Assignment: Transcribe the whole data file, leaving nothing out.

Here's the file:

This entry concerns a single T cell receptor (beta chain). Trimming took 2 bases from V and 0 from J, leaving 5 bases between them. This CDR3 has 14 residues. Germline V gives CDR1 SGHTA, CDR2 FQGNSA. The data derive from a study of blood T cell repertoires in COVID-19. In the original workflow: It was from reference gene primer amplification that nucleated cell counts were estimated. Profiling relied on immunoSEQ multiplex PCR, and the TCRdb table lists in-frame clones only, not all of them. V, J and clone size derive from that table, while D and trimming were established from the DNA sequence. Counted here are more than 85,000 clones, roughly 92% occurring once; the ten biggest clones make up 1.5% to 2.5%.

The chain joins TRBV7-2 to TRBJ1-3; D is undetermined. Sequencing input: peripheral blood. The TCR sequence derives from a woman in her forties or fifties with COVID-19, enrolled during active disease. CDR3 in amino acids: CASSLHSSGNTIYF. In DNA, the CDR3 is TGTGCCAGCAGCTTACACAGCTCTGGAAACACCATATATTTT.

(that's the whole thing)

This entry concerns a single T cell receptor (beta chain). Trimming took 2 bases from V and 0 from J, leaving 5 bases between them. This CDR3 has 14 residues. Germline V gives CDR1 SGHTA, CDR2 FQGNSA. The data derive from a study of blood T cell repertoires in COVID-19. In the original workflow: It was from reference gene primer amplification that nucleated cell counts were estimated. Profiling relied on immunoSEQ multiplex PCR, and the TCRdb table lists in-frame clones only, not all of them. V, J and clone size derive from that table, while D and trimming were established from the DNA sequence. Counted here are more than 85,000 clones, roughly 92% occurring once; the ten biggest clones make up 1.5% to 2.5%.

The chain joins TRBV7-2 to TRBJ1-3; D is undetermined. Sequencing input: peripheral blood. The TCR sequence derives from a woman in her forties or fifties with COVID-19, enrolled during active disease. CDR3 in amino acids: CASSLHSSGNTIYF. In DNA, the CDR3 is TGTGCCAGCAGCTTACACAGCTCTGGAAACACCATATATTTT.